As this is my first post on Puzzling Meta, I hope it is appropriate.

If you post a question on Puzzling, and someone posts an answer which is mostly, or almost completely correct, what would be the policy on giving assistance to better 'aligning' your answers together?

IMHO I believe that for a puzzle (depending on the question of course), the solution should help reveal not only the final answer, but also the creative links between the solution and the given problem/riddle.

For example in one of my earlier puzzling questions here, the answer I intended was glasses, since in part of the riddle I was referencing glass cups, as well as the glasses on your head/nose. The answer given was 'the glasses'. The issue here is that they are correct in the most part, however they did not notice how the use of 'glasses' being for both drink holders, as well as for vision improvement.

I am uncertain on how to properly 'align' our answer or reveal such connections with the answer as I think I would be unable to properly explain it in the comments since use of the answer would not be hidden with spoiler tags. The other alternative (I used at the time) was to edit their answer by adding my intended explanation behind the riddle and slightly improving/tweaking the solution.

So my question is, how should situations similar to this be handled? Should the OP just 'suck it up'? Should the answer be allowed to be mentioned in the comments? Should edits such as this be allowed?


1 Answer 1


IMHO I believe that for a puzzle (depending on the question of course), the solution should help reveal not only the final answer, but also the creative links between the solution and the given problem/riddle.

I absolutely agree. For people who aren't the OP or the solver, the most interesting part is often to see all the ways in which the solution fits the puzzle. So it's always better to have the full solution displayed somehow. I know of a few ways of managing this.

Leave comments on the solver's answer.

If someone's more or less solved your puzzle, reaching the correct solution, but missed some of the nuances (this is particularly common with riddles where there are usually many clues pointing towards a single answer), then go ahead and post comments on their answer to point them towards the last few clues. If they don't edit their answer accordingly, you may want to proceed to the next possibility below (but consider whether this is appropriate given how much you want to edit their answer: minor edits to one line of a riddle are fine, deleting a lot of the OP's guesses and replacing them with the intended interpretations might not be).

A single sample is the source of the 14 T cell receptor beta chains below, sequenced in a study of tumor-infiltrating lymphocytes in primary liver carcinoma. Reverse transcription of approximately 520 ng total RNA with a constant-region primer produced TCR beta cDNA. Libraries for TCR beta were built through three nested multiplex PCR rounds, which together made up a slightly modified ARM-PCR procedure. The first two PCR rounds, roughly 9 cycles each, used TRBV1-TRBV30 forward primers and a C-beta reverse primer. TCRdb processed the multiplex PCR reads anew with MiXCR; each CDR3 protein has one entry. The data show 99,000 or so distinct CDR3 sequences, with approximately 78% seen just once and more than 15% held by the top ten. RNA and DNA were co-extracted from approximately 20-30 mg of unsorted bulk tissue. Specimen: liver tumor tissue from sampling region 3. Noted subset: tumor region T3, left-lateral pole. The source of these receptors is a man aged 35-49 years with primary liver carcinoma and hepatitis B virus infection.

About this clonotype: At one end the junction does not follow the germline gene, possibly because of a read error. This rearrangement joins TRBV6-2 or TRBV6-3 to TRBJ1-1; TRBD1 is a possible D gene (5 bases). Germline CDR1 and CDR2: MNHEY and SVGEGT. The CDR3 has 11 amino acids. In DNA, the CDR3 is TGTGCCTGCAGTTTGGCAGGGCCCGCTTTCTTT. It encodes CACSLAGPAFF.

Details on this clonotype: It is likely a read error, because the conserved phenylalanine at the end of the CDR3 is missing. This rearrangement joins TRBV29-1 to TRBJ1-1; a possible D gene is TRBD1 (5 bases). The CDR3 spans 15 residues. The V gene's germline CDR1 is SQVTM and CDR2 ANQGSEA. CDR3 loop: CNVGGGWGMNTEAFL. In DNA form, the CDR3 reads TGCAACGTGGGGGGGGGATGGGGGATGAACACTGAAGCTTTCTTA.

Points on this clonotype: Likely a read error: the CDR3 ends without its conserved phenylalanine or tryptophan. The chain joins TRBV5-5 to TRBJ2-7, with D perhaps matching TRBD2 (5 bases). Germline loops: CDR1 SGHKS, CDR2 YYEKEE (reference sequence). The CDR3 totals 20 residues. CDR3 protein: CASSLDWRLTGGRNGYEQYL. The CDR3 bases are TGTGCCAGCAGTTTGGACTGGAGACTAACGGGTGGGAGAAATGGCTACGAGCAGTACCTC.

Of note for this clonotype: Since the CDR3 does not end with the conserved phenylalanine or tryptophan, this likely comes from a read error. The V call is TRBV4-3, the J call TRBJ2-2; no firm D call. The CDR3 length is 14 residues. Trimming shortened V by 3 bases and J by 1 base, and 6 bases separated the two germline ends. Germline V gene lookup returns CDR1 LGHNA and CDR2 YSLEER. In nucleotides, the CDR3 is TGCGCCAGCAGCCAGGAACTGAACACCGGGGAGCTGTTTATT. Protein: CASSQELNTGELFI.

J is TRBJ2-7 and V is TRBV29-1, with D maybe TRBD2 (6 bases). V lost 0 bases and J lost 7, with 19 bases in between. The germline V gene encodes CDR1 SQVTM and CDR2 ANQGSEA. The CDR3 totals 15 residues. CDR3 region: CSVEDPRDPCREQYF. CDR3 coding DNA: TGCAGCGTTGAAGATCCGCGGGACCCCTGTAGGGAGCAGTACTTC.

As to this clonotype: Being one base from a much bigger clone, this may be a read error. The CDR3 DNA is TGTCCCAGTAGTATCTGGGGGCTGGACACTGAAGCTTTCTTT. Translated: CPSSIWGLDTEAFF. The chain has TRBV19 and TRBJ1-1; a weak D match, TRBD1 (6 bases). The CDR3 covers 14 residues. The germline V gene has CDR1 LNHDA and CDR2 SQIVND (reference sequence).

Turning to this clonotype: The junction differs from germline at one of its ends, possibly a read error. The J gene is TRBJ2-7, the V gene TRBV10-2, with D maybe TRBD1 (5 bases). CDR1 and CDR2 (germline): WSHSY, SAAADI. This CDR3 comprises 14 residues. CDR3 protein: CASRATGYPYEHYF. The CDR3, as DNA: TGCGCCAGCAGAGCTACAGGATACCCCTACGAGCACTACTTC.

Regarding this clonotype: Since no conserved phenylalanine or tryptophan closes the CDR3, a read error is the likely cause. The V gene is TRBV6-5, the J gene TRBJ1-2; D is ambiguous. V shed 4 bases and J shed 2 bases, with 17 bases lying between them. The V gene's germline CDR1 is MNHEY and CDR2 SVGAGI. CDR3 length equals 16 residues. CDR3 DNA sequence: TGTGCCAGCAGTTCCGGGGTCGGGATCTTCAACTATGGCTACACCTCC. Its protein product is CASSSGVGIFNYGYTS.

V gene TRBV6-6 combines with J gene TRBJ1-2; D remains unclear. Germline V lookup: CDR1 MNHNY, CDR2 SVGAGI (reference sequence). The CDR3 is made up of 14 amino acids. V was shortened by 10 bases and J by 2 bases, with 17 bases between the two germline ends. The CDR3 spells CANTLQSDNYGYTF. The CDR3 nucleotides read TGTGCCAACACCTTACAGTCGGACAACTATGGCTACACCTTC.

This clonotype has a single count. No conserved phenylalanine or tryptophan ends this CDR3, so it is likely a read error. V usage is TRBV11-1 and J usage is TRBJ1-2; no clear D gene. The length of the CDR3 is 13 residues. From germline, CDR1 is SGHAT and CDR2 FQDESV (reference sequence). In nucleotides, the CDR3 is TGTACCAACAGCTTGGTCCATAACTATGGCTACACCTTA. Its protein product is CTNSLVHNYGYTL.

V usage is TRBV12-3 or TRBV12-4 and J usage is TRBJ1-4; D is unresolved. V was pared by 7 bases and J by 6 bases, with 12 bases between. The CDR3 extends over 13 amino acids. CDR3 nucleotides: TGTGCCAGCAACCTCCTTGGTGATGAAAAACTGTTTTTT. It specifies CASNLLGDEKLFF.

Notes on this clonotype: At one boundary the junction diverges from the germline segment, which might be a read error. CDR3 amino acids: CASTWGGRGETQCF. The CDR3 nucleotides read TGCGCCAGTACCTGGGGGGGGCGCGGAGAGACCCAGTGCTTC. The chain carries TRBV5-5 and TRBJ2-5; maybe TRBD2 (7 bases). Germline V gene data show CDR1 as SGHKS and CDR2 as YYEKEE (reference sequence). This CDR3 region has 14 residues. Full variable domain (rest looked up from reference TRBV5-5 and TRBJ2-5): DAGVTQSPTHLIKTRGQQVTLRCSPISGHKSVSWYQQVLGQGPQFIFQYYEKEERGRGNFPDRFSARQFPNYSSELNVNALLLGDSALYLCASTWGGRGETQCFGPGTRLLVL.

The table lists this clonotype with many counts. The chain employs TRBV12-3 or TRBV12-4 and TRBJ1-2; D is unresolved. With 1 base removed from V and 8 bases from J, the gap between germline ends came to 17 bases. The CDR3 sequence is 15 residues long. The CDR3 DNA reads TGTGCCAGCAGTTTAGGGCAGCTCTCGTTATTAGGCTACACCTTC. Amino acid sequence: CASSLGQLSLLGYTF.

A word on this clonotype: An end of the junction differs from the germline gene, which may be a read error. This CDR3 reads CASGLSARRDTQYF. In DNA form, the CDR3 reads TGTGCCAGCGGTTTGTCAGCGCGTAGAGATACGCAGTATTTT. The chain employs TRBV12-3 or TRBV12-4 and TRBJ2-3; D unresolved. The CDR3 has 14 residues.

Edit the accepted answer.

One way to do this is just putting something like "Added by OP: this line of the riddle signifies blahdiblah" in a few of the places where the solver has failed to solve a line or included only a partial solution for it. Alternatively you could add a whole section below the solver's answer with your own canonical answer written out in full ... which is very similar in effect to the next possibility below. Here's an example where this was done.

Self-answer with a 'canonical solution'.

This is more often done when many different users have contributed answers which can all be put together to get the full solution to a multi-part puzzle, as here. But it can also be done when somebody has got the correct solution to your puzzle but in an unexpected way, or they've solved your riddle but not interpreted every line correctly. Post an answer to your own question, with a banner at the top to make clear that you're the OP rather than a particularly insightful solver. You probably shouldn't accept this answer though, and you may want to think about making it community-wiki. Here's an example.

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    $\begingroup$ Why shouldn't a self-answer be accepted? I imagine many people who come across a question in the future will see only the accepted answer, so a canonical solution that isn't accepted has limited value. $\endgroup$ May 30, 2015 at 16:11
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    $\begingroup$ @JulianRosen Well, the person who actually solved it might get pissed off if their answer isn't accepted... $\endgroup$ May 30, 2015 at 16:23

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